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Flo Drake has a gravelly voice and a wicked sense of humour. Which is useful, because she is playing the Wicked Fairy in a retelling of the Sleeping Beauty story, And Then She Woke Up. Actually, she is one of a pair of wicked fairies, working in tandem with 13-year-old Terri Mason. Flo is old enough to be Terri's great-grandmother, and she is confined to a wheelchair, but their combined malevolence towards the princess, leading her to prick her finger and so fall asleep for 100 years, is delicious. They close the trap with a gleeful chorus of "Bingo!"

These two have been meeting weekly since January at the Sam and Annie Cohen day centre in Clapton, east London, along with 14 other Year 8 pupils from the Skinner's Company school for girls, and seven other women who attend the day centre. They have been working with the intergenerational arts charity Magic Me on a script written especially for them by the directors, Sue Mayo and Imogen Ashby, and will perform the result at the day centre today, and next Wednesday at Sutton House, the National Trust property just down the road in Hackney.

Michelle Hight, head of Year 8 at the school, and Clare Dejode, the learning mentor who has been following developments, say they are impressed by how much the girls have learned to relax with their older colleagues. To begin with, the teenagers expected the older people to be "fragile" and were delighted to discover they were "really up for it". One pupil who began reluctantly has even said she now enjoys performing arts.

There is a definite sense of fun as pairs and mixed groups giggle together. The music for the warm-up session is provided by one of the seniors, a Rod Stewart devotee who gets out of her wheelchair to move to the beat.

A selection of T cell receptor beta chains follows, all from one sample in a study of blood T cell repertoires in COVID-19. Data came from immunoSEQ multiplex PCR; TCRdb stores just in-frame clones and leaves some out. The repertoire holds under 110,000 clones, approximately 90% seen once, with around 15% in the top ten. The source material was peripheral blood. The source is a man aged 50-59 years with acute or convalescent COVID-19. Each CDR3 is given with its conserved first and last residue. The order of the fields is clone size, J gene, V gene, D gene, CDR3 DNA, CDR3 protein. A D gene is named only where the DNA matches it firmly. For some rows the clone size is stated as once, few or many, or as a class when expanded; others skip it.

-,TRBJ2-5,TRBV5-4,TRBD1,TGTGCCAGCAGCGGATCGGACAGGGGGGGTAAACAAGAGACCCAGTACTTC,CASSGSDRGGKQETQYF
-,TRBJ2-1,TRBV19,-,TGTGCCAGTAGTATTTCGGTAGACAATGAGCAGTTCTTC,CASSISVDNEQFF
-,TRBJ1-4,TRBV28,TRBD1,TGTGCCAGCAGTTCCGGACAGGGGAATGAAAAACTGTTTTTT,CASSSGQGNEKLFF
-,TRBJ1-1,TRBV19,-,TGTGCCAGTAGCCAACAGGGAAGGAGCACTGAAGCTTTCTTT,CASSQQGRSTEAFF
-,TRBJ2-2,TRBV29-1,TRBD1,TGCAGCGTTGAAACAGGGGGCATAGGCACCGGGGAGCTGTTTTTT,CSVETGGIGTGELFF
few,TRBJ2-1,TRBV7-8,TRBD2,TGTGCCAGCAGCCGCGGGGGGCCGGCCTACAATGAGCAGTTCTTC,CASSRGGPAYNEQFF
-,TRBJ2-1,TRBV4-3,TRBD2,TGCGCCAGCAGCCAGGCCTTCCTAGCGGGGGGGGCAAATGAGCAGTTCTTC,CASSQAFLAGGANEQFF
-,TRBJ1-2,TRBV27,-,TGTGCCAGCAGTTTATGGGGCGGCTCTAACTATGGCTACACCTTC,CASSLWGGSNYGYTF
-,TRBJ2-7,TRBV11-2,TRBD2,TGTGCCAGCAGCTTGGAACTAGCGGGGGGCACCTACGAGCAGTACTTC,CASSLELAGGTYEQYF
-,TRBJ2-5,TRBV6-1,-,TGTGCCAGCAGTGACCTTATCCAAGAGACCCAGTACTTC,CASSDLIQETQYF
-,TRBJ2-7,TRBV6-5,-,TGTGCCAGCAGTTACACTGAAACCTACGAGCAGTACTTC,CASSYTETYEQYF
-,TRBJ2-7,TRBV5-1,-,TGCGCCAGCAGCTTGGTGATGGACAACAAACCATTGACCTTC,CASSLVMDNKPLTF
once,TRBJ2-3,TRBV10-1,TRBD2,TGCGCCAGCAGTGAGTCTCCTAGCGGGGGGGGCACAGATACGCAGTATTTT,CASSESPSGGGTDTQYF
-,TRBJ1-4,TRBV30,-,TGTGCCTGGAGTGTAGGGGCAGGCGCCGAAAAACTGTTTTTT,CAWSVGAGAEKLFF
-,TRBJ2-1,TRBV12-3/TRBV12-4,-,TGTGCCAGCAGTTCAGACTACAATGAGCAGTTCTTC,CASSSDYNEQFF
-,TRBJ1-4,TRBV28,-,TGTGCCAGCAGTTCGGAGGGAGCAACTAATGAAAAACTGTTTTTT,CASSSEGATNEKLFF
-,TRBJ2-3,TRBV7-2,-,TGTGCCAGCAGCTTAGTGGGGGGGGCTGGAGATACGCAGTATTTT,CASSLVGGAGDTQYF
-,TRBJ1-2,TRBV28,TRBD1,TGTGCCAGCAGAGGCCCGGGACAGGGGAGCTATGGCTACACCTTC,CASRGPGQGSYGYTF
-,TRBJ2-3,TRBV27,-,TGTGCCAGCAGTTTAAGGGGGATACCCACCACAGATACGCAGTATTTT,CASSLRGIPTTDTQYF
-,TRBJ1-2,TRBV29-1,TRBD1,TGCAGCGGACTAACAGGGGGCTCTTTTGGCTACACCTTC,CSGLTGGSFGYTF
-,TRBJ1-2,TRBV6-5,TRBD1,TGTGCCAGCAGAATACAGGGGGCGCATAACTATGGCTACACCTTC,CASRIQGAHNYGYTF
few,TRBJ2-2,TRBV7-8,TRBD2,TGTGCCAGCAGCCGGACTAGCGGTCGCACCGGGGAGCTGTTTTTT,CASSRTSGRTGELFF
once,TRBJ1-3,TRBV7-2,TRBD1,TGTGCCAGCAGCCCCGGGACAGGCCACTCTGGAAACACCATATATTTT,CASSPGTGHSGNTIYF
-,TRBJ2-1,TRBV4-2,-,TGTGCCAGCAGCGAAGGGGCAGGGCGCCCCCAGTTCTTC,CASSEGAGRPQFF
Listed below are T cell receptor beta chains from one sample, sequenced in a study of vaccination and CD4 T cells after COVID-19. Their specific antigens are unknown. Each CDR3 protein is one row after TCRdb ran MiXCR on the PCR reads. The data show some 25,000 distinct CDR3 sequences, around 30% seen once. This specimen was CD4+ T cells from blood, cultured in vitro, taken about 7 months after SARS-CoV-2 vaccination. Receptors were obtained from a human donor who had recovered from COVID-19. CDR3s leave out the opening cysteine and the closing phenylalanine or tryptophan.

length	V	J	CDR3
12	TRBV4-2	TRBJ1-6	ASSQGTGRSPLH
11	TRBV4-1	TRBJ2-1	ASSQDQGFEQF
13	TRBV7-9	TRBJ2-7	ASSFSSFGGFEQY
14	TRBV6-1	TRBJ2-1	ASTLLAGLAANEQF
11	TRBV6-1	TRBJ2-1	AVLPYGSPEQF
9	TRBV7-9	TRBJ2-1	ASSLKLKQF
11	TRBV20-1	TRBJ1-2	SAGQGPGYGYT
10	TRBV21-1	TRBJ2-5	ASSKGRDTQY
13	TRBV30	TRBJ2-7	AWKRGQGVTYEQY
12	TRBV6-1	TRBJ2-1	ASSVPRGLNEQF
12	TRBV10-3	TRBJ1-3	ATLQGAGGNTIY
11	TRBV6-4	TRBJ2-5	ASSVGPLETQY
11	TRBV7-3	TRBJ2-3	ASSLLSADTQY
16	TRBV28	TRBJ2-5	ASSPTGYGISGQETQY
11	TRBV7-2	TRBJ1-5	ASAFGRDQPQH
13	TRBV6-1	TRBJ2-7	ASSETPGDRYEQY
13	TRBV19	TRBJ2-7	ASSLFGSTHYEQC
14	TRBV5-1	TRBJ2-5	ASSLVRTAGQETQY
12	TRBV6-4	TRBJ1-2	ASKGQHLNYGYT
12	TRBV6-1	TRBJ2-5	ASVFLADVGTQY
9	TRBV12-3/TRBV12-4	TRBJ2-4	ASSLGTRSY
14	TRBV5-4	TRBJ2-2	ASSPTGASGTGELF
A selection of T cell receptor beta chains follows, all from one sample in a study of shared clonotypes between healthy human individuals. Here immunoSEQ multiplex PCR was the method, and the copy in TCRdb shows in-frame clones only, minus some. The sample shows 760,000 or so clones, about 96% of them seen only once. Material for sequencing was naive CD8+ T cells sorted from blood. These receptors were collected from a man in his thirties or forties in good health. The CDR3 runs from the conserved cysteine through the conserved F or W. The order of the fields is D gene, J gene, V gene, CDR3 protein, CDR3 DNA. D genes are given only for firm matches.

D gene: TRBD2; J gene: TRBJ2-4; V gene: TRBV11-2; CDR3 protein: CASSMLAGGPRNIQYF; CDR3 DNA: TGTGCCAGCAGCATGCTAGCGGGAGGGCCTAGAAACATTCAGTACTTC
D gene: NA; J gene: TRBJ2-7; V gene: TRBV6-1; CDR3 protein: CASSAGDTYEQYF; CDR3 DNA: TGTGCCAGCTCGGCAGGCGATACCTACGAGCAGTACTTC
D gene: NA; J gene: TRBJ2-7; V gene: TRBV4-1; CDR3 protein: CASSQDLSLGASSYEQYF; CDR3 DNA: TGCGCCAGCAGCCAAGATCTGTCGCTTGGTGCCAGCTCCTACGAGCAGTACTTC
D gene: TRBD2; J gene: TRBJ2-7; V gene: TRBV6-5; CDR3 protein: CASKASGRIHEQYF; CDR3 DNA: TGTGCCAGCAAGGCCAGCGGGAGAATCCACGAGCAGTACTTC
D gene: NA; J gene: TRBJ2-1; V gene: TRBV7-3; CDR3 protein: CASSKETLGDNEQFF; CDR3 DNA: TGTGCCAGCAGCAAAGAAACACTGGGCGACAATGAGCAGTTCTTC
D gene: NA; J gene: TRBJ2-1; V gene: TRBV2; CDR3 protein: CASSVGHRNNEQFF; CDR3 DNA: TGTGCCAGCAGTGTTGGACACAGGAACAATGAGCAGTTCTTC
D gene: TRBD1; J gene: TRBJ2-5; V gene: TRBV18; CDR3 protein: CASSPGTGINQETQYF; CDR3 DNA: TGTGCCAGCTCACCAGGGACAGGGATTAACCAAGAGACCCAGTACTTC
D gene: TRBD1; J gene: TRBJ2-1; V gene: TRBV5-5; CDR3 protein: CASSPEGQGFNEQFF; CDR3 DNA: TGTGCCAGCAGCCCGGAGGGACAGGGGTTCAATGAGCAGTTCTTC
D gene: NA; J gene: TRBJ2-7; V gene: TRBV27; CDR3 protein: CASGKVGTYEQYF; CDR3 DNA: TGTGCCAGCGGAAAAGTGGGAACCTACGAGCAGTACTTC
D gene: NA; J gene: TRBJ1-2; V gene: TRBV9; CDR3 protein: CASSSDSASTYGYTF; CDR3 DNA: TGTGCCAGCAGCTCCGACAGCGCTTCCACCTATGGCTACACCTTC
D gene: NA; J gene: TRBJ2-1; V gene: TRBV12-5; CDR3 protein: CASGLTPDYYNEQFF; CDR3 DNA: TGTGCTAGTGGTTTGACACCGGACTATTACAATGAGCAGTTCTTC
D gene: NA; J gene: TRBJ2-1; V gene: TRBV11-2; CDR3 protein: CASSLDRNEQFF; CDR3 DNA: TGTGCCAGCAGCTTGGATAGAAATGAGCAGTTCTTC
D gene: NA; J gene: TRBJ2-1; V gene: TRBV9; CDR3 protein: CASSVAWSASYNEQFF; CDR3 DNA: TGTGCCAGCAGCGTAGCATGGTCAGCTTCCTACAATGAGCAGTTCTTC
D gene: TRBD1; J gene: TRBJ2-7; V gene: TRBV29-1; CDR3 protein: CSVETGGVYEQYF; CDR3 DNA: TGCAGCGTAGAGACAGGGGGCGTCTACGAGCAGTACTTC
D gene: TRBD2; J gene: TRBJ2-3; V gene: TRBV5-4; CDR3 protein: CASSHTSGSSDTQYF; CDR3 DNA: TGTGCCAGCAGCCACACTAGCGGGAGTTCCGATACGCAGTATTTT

Sometimes a teenager is deputed to give an older lady a well-timed poke to make sure all the lines get said at the right time. Everyone is focused on the all-too-near performance date, but this will be only one outcome; as well as the fun of preparation and greater understanding of each other's needs, the two groups have swapped thoughts and ideas on the nature of beauty and their hopes for the future.

Magic Me has produced a handbook, Sharing the Experience, as a guide to setting up intergenerational arts projects. Information about this, tickets and the work of the company: 020 7375 0961.

Theatre is expensive, but some professional companies are making an effort to be more accessible. Young people within striking distance of Leeds can now see a play for less than the cost of a cinema ticket. TheWest Yorkshire Playhouse has just launched a scheme to allow anyone aged 26 and under to buy tickets for pound;3 each on Mondays, Tuesdays and Wednesdays. The Wizard of Oz is the current attraction. Tickets: 0113 213 7700.

In London, every resident in the boroughs of Lambeth and Southwark has the right to one free ticket at the Young Vic each season. Dr Faustus, starring Jude Law, has just opened here. Tickets and information: 020 7633 0133.

Lack of cash may cause the Little Angel Theatre in Islington to close its doors. Many London children have been introduced to theatre at puppet shows at this delightful venue, where the Japanese folk tale The Peach Child is being revived with puppets designed by Simon Auton, film sequences, authentic music and a dancer. Despite the company's reputation, no core funding is available for the moment, so it may be as well to catch the tale of Momotaro, the boy who is discovered inside a miraculous peach, while you can. Tickets: 020 7226 1787; information: Opera is even more expensive, but 900 primary school children of all abilities in 14 schools in West Sussex and Surrey will not be worrying about that as they perform in The Selfish Giant alongside professional singers and musicians this month. Opera Brava members have been holding workshops and rehearsals in the schools for three months, taking children through vocal and physical warm-ups and dramatic sessions and teaching them about costume, scenery and opera history. For information about the work of the company: 01444 443060; Disaffected and disabled children are among those working with Opera Brava.

It is a truism that the arts can provide new opportunities, instil confidence and open doors, whether in lessons or outside school time. The British Dyslexia Association knows this and is providing children and students up to the age of 18 with a chance to demonstrate their creative strengths. As I See It is a competition with categories for writing (prose, poetry or an essay), painting and drawing, video and photography, all of which have to be submitted by July 31. After regional judging, cash prizes and certificates of achievement will be awarded in each category.

Actress Susan Hampshire, Olympic swimmer Duncan Goodhew and author Ken Follett are all supporting the project. For information: 0118 966 8271;; Heather Neill

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